There is no denying that there are some unsettling passages in the Old Testament. I remember the first time I read Psalm chapter 137, verse 9, where the psalmist calls the one who dashes the babies of Babylon against the rocks blessed.
Perhaps more confronting is when the instruction for violence seems to come from Yahweh Himself, as in the instructions to leave no survivors when attacking Canaanite towns (Joshua chapter 9, verse 24).
Yet, starting with the knowledge that God declares Himself to be loving and faithful, slow to anger and full of mercy and compassion, (Exodus chapter 34, verse 6), forces me to reread these sections of Israel’s Scriptures and revaluate what they are saying.
When taken at face value, I can see where people can get a very different idea of who God is. I had a non-Christian friend quote a Bible verse to me he had heard quoted in a violent movie. His follow up question was to ask if that verse was from the Old Testament. His inference was that the God of the Old Testament was vengeful and full of wrath, while the God Christians believe in is the loving, merciful God of the New Testament. I think this is a common misconception, but how can I explain the apparent contrast?
The same gracious God
A closer look at the book of Joshua in particular, painted a different picture for me this week. The story of Rahab is an amazing example of God’s grace, which shows that the God of the Old Testament is the same compassionate God who sent Jesus to redeem us. Here is a foreign woman with a sinful past whom God saves out of Jericho as it is destroyed. Not only that, her name is written into the genealogy of Jesus in Matthew’s opening chapter.
This is the God I know, who seeks and saves the lost (Luke chapter 19, verse 10). This is the same God who spoke words of salvation to the criminal on the cross (Luke chapter 23, verse 43). This is an example of God’s salvation being given, not because we are be good enough, but because of His great mercy towards those who look to Him for help.
Another example of God’s compassion is seen in the deception of the Gibeonites and their resulting escape from annihilation, which seems at first to be just a fault of the Israelites. Taken in light of God’s declaration that He is loving and faithful however, shows that this is another evidence of God’s mercy.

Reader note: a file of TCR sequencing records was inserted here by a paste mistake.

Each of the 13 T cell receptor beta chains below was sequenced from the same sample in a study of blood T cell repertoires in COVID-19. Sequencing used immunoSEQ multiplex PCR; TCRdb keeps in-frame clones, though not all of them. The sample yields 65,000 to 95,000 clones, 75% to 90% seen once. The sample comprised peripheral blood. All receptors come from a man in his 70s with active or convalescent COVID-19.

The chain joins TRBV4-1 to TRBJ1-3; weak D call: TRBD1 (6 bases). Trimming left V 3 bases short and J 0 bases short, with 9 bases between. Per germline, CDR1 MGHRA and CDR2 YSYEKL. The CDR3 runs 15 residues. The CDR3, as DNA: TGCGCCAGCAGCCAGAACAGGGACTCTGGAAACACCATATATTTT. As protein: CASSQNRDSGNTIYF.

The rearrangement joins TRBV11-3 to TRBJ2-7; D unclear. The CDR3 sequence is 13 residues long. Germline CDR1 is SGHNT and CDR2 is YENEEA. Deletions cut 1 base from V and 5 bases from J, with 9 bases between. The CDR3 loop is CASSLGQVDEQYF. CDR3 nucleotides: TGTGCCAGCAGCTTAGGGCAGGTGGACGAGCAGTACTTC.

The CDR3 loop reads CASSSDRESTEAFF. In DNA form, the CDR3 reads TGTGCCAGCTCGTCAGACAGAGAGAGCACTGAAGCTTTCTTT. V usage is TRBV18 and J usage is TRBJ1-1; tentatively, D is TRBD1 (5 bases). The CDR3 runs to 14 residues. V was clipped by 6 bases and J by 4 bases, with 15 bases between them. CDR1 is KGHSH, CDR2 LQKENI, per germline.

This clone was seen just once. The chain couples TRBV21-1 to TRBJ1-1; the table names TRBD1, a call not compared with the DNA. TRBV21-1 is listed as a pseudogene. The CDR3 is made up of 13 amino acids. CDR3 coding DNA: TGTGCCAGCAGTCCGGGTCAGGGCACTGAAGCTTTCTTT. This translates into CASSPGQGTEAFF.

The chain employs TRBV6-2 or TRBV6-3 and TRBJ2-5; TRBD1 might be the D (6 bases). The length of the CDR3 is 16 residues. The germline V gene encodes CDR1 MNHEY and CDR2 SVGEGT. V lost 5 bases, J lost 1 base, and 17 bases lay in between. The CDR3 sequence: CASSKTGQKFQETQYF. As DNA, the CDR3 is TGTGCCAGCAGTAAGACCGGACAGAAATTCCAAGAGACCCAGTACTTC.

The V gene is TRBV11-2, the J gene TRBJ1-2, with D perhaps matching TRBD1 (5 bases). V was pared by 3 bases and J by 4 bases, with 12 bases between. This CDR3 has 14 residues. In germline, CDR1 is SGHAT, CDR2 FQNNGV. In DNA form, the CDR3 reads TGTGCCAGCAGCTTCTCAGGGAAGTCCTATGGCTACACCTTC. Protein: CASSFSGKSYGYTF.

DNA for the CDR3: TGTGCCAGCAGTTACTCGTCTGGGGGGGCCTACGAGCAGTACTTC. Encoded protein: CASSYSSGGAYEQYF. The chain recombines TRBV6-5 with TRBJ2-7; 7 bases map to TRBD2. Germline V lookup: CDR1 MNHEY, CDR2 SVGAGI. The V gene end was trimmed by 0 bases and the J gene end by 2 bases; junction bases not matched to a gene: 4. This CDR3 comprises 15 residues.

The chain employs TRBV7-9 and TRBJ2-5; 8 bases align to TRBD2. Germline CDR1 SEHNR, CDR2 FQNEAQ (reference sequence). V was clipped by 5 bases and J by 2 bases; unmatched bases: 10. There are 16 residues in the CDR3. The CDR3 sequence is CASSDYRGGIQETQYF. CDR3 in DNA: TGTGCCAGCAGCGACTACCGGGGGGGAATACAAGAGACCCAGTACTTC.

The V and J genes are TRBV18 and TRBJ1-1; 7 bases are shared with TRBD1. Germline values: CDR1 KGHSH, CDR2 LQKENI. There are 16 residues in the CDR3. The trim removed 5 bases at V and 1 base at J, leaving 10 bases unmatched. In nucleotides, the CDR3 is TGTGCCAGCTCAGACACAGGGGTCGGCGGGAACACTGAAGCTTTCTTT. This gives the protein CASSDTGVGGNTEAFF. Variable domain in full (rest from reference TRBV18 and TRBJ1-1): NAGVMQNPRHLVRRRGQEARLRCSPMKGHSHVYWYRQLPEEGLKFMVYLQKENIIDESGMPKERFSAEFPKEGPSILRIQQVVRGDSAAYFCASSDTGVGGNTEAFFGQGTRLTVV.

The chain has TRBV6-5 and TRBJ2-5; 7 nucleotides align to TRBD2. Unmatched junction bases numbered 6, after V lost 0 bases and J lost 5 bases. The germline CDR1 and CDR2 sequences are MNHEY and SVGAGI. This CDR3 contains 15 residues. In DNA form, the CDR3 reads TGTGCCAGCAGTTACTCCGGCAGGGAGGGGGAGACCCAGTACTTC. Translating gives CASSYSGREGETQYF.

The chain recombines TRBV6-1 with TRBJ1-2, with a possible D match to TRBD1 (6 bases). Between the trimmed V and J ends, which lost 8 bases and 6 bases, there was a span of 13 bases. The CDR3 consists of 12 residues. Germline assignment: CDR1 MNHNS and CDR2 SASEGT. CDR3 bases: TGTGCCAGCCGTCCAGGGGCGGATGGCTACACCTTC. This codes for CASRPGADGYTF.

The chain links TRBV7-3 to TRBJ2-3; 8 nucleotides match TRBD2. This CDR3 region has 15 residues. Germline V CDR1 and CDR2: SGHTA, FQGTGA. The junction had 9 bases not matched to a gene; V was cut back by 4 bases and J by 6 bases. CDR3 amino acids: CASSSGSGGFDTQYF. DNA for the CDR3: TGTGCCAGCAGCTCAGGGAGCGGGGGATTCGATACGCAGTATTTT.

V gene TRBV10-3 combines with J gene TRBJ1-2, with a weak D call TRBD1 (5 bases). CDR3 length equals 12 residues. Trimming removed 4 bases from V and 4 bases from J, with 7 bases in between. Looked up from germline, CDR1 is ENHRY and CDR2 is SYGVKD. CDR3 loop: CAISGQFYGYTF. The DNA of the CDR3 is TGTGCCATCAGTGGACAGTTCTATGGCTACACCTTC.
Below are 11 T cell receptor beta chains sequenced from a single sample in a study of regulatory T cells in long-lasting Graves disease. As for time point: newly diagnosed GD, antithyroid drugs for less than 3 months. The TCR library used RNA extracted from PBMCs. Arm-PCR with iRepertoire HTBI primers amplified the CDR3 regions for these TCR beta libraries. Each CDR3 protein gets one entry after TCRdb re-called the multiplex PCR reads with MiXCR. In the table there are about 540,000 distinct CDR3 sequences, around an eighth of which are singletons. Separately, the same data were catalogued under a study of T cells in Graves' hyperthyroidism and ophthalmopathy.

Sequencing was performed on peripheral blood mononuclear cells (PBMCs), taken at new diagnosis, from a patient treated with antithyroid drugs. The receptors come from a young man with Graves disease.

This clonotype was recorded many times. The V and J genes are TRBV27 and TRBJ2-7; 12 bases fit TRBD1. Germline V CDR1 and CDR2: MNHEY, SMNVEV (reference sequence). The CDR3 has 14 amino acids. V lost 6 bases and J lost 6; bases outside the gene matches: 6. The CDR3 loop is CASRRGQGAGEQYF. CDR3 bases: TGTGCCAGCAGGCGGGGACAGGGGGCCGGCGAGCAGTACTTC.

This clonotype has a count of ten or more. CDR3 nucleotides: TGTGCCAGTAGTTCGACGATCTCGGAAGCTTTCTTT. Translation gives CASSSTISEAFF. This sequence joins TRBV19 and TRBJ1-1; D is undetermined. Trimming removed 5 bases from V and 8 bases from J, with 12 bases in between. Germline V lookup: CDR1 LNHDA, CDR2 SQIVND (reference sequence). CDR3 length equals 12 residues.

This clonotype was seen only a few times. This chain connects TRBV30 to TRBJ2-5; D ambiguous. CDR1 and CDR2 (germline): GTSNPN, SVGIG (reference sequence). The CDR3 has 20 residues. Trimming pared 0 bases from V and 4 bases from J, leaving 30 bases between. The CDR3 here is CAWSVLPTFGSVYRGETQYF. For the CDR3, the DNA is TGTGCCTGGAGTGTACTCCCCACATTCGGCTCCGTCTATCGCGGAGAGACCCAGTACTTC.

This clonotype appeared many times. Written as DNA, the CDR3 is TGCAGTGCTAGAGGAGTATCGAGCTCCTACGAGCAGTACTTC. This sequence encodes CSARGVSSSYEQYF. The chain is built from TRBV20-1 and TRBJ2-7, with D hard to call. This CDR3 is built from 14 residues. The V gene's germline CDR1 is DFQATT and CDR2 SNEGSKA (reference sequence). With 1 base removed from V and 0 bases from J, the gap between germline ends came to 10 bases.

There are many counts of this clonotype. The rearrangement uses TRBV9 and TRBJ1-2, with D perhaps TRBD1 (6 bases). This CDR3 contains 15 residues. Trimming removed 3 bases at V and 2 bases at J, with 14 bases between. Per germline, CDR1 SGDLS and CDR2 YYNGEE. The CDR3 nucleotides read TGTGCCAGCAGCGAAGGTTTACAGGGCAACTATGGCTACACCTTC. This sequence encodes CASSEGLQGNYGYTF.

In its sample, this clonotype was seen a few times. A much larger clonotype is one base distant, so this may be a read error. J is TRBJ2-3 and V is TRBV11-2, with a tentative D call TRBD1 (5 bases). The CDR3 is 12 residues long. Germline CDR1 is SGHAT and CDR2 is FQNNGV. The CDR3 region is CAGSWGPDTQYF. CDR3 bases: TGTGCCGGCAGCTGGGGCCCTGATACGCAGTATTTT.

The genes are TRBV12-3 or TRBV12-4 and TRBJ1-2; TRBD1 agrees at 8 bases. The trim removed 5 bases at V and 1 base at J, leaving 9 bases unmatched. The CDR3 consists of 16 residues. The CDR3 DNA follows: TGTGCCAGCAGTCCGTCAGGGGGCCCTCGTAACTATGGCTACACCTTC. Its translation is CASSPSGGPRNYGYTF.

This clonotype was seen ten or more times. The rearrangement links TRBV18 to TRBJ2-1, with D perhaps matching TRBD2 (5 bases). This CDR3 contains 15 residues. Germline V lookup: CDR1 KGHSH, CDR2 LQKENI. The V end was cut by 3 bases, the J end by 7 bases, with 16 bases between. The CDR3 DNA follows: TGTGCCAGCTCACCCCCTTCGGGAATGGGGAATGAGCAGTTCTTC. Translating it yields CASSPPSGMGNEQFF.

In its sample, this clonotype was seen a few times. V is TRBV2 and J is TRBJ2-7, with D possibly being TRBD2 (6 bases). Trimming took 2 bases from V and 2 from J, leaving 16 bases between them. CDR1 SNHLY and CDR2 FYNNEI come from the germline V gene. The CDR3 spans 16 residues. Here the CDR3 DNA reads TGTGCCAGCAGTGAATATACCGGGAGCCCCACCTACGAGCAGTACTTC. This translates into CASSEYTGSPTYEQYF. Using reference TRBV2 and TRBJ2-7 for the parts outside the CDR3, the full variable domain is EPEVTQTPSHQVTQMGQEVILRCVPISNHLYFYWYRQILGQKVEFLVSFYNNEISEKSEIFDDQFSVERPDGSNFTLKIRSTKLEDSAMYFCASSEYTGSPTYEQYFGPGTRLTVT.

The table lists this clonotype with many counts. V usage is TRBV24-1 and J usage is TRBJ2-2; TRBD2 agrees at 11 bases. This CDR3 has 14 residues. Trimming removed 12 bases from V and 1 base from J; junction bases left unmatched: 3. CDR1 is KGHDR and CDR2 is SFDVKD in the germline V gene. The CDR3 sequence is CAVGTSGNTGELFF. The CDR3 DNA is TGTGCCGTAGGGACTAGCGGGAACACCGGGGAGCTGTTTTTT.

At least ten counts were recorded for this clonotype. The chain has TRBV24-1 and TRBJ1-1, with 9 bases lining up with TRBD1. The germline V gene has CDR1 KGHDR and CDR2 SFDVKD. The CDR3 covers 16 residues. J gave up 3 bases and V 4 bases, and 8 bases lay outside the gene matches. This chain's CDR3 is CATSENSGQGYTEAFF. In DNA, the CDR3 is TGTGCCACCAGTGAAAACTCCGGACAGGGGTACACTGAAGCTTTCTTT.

The Gibeonites were not honest or deserving, yet they knew they deserved God’s judgement and faced the reality of its coming. They went to the Israelites, the mediators of God’s presence in the world at that time, and asked to be spared in the best way they could think of. These were people looking to God for mercy and He gave it. This is confirmed when God uses Israel to save them from the Ammonites (Joshua chapter 10, verses 1-15).
A deeper appreciation of the gospel
Reading about the Israelites taking the land of Canaan again with the knowledge of God’s consistent character keenly in my mind has given me a deeper appreciation for the gospel. Comprehending what I am saved from increases my wonder at what Christ has done. I see the same God in Israel’s Scriptures as I do in the New Testament, extending mercy to anyone that will look to Him.
Such beauty is revealed as you read the text in this way, yet it does not take away the fact that so many were killed by the Israelites, and for me, I have to admit that there is still some inner conflict as I read such passages. Though the narrative increases my gratitude for what God has done, I still have questions.
A careful reading of the book of Joshua shows, that while Joshua succeed Moses as Israel’s leader, Joshua himself does not seem to have a successor. This, along with the fact that possession of the whole Promised Land is never quite completed, seems to point to something significant. It shows that the fullness of God’s plan could not be completed through a nation or a human leader. Jesus is true and greater successor of Joshua who brought about the fullness of God’s purposes when He took God's judgement upon Himself. This is something I take great comfort in, even though I don’t yet have all the answers.
Tom Anderson is pioneering www.haventogether.com, an online church plant supported by his in-person church, Catalyst, Ipswich. He has a young, growing family and enjoys playing backyard sport. Tom is a keen long-distance runner, averaging 21km each day last year. He has worked as a teacher for eleven years and enjoys perfecting a flat white on his home espresso machine. Tom would welcome a visit for a coffee some time… or an online catch-up via Zoom. See the Haven Together website to get in touch.